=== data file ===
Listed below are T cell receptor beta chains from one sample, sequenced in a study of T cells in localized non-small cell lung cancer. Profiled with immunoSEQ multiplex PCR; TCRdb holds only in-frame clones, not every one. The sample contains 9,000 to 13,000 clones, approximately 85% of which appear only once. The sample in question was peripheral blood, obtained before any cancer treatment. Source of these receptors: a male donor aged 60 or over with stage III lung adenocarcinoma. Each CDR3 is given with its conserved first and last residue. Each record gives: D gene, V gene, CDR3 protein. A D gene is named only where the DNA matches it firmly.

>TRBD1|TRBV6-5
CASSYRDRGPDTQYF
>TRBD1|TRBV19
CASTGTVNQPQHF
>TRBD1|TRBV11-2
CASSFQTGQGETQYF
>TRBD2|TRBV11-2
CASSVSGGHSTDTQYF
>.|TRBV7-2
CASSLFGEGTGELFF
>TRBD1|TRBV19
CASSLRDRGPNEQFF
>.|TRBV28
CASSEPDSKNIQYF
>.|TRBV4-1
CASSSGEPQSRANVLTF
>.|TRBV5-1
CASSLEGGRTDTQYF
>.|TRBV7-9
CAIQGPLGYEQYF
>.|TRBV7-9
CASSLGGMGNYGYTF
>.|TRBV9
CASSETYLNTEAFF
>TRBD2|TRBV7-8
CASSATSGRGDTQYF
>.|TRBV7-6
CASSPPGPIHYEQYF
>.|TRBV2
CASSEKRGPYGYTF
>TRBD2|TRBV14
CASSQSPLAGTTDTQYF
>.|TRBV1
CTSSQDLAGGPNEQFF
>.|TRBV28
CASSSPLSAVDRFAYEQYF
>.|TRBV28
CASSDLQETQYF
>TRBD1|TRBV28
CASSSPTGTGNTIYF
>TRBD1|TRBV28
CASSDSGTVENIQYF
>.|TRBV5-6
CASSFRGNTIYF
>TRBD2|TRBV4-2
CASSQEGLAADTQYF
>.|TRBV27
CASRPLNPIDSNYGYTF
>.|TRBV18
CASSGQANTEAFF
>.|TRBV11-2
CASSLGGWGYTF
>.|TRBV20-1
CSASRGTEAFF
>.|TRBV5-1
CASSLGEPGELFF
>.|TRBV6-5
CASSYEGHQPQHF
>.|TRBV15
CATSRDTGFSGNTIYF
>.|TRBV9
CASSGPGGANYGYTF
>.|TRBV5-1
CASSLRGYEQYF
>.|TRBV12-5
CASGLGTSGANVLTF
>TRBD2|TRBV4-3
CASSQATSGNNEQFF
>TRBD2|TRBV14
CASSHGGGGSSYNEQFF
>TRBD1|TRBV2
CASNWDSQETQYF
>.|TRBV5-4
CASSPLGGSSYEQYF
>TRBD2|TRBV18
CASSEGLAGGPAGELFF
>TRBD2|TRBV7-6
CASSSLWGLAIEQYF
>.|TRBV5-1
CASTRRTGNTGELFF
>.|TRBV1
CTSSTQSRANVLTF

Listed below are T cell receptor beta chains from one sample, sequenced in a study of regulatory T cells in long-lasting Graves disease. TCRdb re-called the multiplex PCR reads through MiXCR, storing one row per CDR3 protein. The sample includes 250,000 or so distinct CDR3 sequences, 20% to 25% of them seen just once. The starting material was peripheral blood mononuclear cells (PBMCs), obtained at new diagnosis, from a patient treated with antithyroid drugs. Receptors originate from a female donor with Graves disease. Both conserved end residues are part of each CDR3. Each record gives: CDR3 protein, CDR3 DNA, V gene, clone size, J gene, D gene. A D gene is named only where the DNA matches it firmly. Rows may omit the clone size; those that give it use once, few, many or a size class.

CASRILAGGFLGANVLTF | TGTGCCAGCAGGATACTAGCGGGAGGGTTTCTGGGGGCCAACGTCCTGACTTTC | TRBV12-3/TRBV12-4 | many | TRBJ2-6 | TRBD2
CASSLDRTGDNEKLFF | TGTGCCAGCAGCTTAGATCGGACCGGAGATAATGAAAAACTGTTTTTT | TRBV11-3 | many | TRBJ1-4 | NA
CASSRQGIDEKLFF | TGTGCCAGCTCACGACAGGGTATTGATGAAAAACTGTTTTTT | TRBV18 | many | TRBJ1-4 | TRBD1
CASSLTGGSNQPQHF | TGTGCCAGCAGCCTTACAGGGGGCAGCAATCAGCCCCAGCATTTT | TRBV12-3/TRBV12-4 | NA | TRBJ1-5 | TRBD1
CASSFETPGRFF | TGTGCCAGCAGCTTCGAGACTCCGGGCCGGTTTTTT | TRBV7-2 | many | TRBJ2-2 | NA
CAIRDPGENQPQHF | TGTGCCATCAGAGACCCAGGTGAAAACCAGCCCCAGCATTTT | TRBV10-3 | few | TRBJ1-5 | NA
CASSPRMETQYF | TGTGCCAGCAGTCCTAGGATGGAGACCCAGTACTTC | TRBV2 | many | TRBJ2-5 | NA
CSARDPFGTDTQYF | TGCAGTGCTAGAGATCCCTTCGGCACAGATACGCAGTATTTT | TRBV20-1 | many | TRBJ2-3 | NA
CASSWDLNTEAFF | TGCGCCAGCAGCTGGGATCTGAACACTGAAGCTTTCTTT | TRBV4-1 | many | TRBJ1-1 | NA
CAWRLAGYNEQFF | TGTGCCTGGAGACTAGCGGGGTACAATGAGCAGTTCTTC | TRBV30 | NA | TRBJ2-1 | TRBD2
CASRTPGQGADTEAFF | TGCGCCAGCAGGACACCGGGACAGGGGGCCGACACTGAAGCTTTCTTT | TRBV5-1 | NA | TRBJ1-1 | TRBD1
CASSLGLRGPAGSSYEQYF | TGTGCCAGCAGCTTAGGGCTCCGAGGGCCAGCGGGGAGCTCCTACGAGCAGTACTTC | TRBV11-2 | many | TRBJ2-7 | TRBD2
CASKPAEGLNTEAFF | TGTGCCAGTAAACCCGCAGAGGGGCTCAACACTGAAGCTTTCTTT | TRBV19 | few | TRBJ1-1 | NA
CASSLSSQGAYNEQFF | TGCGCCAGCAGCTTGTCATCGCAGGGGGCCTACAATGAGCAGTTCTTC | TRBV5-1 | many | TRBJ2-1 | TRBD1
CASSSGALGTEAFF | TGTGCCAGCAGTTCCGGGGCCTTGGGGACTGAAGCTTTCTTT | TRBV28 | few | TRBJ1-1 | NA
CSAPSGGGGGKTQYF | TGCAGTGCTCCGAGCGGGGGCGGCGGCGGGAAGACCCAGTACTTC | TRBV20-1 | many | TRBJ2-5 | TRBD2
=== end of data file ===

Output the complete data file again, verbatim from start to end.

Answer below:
Listed below are T cell receptor beta chains from one sample, sequenced in a study of T cells in localized non-small cell lung cancer. Profiled with immunoSEQ multiplex PCR; TCRdb holds only in-frame clones, not every one. The sample contains 9,000 to 13,000 clones, approximately 85% of which appear only once. The sample in question was peripheral blood, obtained before any cancer treatment. Source of these receptors: a male donor aged 60 or over with stage III lung adenocarcinoma. Each CDR3 is given with its conserved first and last residue. Each record gives: D gene, V gene, CDR3 protein. A D gene is named only where the DNA matches it firmly.

>TRBD1|TRBV6-5
CASSYRDRGPDTQYF
>TRBD1|TRBV19
CASTGTVNQPQHF
>TRBD1|TRBV11-2
CASSFQTGQGETQYF
>TRBD2|TRBV11-2
CASSVSGGHSTDTQYF
>.|TRBV7-2
CASSLFGEGTGELFF
>TRBD1|TRBV19
CASSLRDRGPNEQFF
>.|TRBV28
CASSEPDSKNIQYF
>.|TRBV4-1
CASSSGEPQSRANVLTF
>.|TRBV5-1
CASSLEGGRTDTQYF
>.|TRBV7-9
CAIQGPLGYEQYF
>.|TRBV7-9
CASSLGGMGNYGYTF
>.|TRBV9
CASSETYLNTEAFF
>TRBD2|TRBV7-8
CASSATSGRGDTQYF
>.|TRBV7-6
CASSPPGPIHYEQYF
>.|TRBV2
CASSEKRGPYGYTF
>TRBD2|TRBV14
CASSQSPLAGTTDTQYF
>.|TRBV1
CTSSQDLAGGPNEQFF
>.|TRBV28
CASSSPLSAVDRFAYEQYF
>.|TRBV28
CASSDLQETQYF
>TRBD1|TRBV28
CASSSPTGTGNTIYF
>TRBD1|TRBV28
CASSDSGTVENIQYF
>.|TRBV5-6
CASSFRGNTIYF
>TRBD2|TRBV4-2
CASSQEGLAADTQYF
>.|TRBV27
CASRPLNPIDSNYGYTF
>.|TRBV18
CASSGQANTEAFF
>.|TRBV11-2
CASSLGGWGYTF
>.|TRBV20-1
CSASRGTEAFF
>.|TRBV5-1
CASSLGEPGELFF
>.|TRBV6-5
CASSYEGHQPQHF
>.|TRBV15
CATSRDTGFSGNTIYF
>.|TRBV9
CASSGPGGANYGYTF
>.|TRBV5-1
CASSLRGYEQYF
>.|TRBV12-5
CASGLGTSGANVLTF
>TRBD2|TRBV4-3
CASSQATSGNNEQFF
>TRBD2|TRBV14
CASSHGGGGSSYNEQFF
>TRBD1|TRBV2
CASNWDSQETQYF
>.|TRBV5-4
CASSPLGGSSYEQYF
>TRBD2|TRBV18
CASSEGLAGGPAGELFF
>TRBD2|TRBV7-6
CASSSLWGLAIEQYF
>.|TRBV5-1
CASTRRTGNTGELFF
>.|TRBV1
CTSSTQSRANVLTF

Listed below are T cell receptor beta chains from one sample, sequenced in a study of regulatory T cells in long-lasting Graves disease. TCRdb re-called the multiplex PCR reads through MiXCR, storing one row per CDR3 protein. The sample includes 250,000 or so distinct CDR3 sequences, 20% to 25% of them seen just once. The starting material was peripheral blood mononuclear cells (PBMCs), obtained at new diagnosis, from a patient treated with antithyroid drugs. Receptors originate from a female donor with Graves disease. Both conserved end residues are part of each CDR3. Each record gives: CDR3 protein, CDR3 DNA, V gene, clone size, J gene, D gene. A D gene is named only where the DNA matches it firmly. Rows may omit the clone size; those that give it use once, few, many or a size class.

CASRILAGGFLGANVLTF | TGTGCCAGCAGGATACTAGCGGGAGGGTTTCTGGGGGCCAACGTCCTGACTTTC | TRBV12-3/TRBV12-4 | many | TRBJ2-6 | TRBD2
CASSLDRTGDNEKLFF | TGTGCCAGCAGCTTAGATCGGACCGGAGATAATGAAAAACTGTTTTTT | TRBV11-3 | many | TRBJ1-4 | NA
CASSRQGIDEKLFF | TGTGCCAGCTCACGACAGGGTATTGATGAAAAACTGTTTTTT | TRBV18 | many | TRBJ1-4 | TRBD1
CASSLTGGSNQPQHF | TGTGCCAGCAGCCTTACAGGGGGCAGCAATCAGCCCCAGCATTTT | TRBV12-3/TRBV12-4 | NA | TRBJ1-5 | TRBD1
CASSFETPGRFF | TGTGCCAGCAGCTTCGAGACTCCGGGCCGGTTTTTT | TRBV7-2 | many | TRBJ2-2 | NA
CAIRDPGENQPQHF | TGTGCCATCAGAGACCCAGGTGAAAACCAGCCCCAGCATTTT | TRBV10-3 | few | TRBJ1-5 | NA
CASSPRMETQYF | TGTGCCAGCAGTCCTAGGATGGAGACCCAGTACTTC | TRBV2 | many | TRBJ2-5 | NA
CSARDPFGTDTQYF | TGCAGTGCTAGAGATCCCTTCGGCACAGATACGCAGTATTTT | TRBV20-1 | many | TRBJ2-3 | NA
CASSWDLNTEAFF | TGCGCCAGCAGCTGGGATCTGAACACTGAAGCTTTCTTT | TRBV4-1 | many | TRBJ1-1 | NA
CAWRLAGYNEQFF | TGTGCCTGGAGACTAGCGGGGTACAATGAGCAGTTCTTC | TRBV30 | NA | TRBJ2-1 | TRBD2
CASRTPGQGADTEAFF | TGCGCCAGCAGGACACCGGGACAGGGGGCCGACACTGAAGCTTTCTTT | TRBV5-1 | NA | TRBJ1-1 | TRBD1
CASSLGLRGPAGSSYEQYF | TGTGCCAGCAGCTTAGGGCTCCGAGGGCCAGCGGGGAGCTCCTACGAGCAGTACTTC | TRBV11-2 | many | TRBJ2-7 | TRBD2
CASKPAEGLNTEAFF | TGTGCCAGTAAACCCGCAGAGGGGCTCAACACTGAAGCTTTCTTT | TRBV19 | few | TRBJ1-1 | NA
CASSLSSQGAYNEQFF | TGCGCCAGCAGCTTGTCATCGCAGGGGGCCTACAATGAGCAGTTCTTC | TRBV5-1 | many | TRBJ2-1 | TRBD1
CASSSGALGTEAFF | TGTGCCAGCAGTTCCGGGGCCTTGGGGACTGAAGCTTTCTTT | TRBV28 | few | TRBJ1-1 | NA
CSAPSGGGGGKTQYF | TGCAGTGCTCCGAGCGGGGGCGGCGGCGGGAAGACCCAGTACTTC | TRBV20-1 | many | TRBJ2-5 | TRBD2